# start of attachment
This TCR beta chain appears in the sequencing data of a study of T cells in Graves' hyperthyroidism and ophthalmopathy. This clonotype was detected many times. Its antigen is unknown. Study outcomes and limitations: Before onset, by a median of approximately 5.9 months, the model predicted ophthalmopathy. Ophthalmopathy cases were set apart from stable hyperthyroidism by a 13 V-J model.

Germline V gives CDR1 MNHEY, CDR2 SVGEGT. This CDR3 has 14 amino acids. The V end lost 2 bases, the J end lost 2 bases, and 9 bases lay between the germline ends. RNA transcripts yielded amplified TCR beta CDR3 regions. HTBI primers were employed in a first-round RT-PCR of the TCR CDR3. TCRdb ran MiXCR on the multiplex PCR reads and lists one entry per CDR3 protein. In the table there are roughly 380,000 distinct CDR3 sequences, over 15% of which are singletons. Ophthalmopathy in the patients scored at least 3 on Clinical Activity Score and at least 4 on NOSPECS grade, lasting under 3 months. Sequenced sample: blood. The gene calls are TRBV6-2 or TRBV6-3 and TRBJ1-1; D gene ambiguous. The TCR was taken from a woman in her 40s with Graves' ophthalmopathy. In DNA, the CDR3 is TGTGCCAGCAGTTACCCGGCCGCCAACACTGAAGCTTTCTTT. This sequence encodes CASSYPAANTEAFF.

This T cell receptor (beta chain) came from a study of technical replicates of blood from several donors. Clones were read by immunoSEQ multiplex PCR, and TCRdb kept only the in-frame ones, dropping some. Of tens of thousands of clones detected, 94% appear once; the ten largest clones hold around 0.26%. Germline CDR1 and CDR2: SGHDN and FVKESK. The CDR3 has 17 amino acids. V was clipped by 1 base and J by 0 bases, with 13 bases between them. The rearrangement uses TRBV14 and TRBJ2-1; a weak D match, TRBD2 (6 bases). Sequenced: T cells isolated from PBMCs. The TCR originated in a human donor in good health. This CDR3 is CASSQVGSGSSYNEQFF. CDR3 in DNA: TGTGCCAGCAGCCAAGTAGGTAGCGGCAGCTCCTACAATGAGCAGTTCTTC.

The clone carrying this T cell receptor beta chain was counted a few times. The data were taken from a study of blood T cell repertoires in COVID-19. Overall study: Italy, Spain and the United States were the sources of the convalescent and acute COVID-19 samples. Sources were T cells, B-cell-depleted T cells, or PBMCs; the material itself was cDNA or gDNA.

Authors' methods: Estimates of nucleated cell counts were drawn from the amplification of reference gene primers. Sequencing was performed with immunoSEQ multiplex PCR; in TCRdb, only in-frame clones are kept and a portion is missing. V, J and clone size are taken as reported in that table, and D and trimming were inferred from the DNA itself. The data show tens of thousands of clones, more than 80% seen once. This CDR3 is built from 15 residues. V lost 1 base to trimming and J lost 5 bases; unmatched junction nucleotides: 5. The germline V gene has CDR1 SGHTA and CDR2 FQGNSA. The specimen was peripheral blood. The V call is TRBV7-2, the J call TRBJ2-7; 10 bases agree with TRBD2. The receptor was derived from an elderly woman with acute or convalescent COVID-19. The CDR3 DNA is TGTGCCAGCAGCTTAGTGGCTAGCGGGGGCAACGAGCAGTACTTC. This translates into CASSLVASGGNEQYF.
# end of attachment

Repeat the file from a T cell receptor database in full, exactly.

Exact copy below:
This TCR beta chain appears in the sequencing data of a study of T cells in Graves' hyperthyroidism and ophthalmopathy. This clonotype was detected many times. Its antigen is unknown. Study outcomes and limitations: Before onset, by a median of approximately 5.9 months, the model predicted ophthalmopathy. Ophthalmopathy cases were set apart from stable hyperthyroidism by a 13 V-J model.

Germline V gives CDR1 MNHEY, CDR2 SVGEGT. This CDR3 has 14 amino acids. The V end lost 2 bases, the J end lost 2 bases, and 9 bases lay between the germline ends. RNA transcripts yielded amplified TCR beta CDR3 regions. HTBI primers were employed in a first-round RT-PCR of the TCR CDR3. TCRdb ran MiXCR on the multiplex PCR reads and lists one entry per CDR3 protein. In the table there are roughly 380,000 distinct CDR3 sequences, over 15% of which are singletons. Ophthalmopathy in the patients scored at least 3 on Clinical Activity Score and at least 4 on NOSPECS grade, lasting under 3 months. Sequenced sample: blood. The gene calls are TRBV6-2 or TRBV6-3 and TRBJ1-1; D gene ambiguous. The TCR was taken from a woman in her 40s with Graves' ophthalmopathy. In DNA, the CDR3 is TGTGCCAGCAGTTACCCGGCCGCCAACACTGAAGCTTTCTTT. This sequence encodes CASSYPAANTEAFF.

This T cell receptor (beta chain) came from a study of technical replicates of blood from several donors. Clones were read by immunoSEQ multiplex PCR, and TCRdb kept only the in-frame ones, dropping some. Of tens of thousands of clones detected, 94% appear once; the ten largest clones hold around 0.26%. Germline CDR1 and CDR2: SGHDN and FVKESK. The CDR3 has 17 amino acids. V was clipped by 1 base and J by 0 bases, with 13 bases between them. The rearrangement uses TRBV14 and TRBJ2-1; a weak D match, TRBD2 (6 bases). Sequenced: T cells isolated from PBMCs. The TCR originated in a human donor in good health. This CDR3 is CASSQVGSGSSYNEQFF. CDR3 in DNA: TGTGCCAGCAGCCAAGTAGGTAGCGGCAGCTCCTACAATGAGCAGTTCTTC.

The clone carrying this T cell receptor beta chain was counted a few times. The data were taken from a study of blood T cell repertoires in COVID-19. Overall study: Italy, Spain and the United States were the sources of the convalescent and acute COVID-19 samples. Sources were T cells, B-cell-depleted T cells, or PBMCs; the material itself was cDNA or gDNA.

Authors' methods: Estimates of nucleated cell counts were drawn from the amplification of reference gene primers. Sequencing was performed with immunoSEQ multiplex PCR; in TCRdb, only in-frame clones are kept and a portion is missing. V, J and clone size are taken as reported in that table, and D and trimming were inferred from the DNA itself. The data show tens of thousands of clones, more than 80% seen once. This CDR3 is built from 15 residues. V lost 1 base to trimming and J lost 5 bases; unmatched junction nucleotides: 5. The germline V gene has CDR1 SGHTA and CDR2 FQGNSA. The specimen was peripheral blood. The V call is TRBV7-2, the J call TRBJ2-7; 10 bases agree with TRBD2. The receptor was derived from an elderly woman with acute or convalescent COVID-19. The CDR3 DNA is TGTGCCAGCAGCTTAGTGGCTAGCGGGGGCAACGAGCAGTACTTC. This translates into CASSLVASGGNEQYF.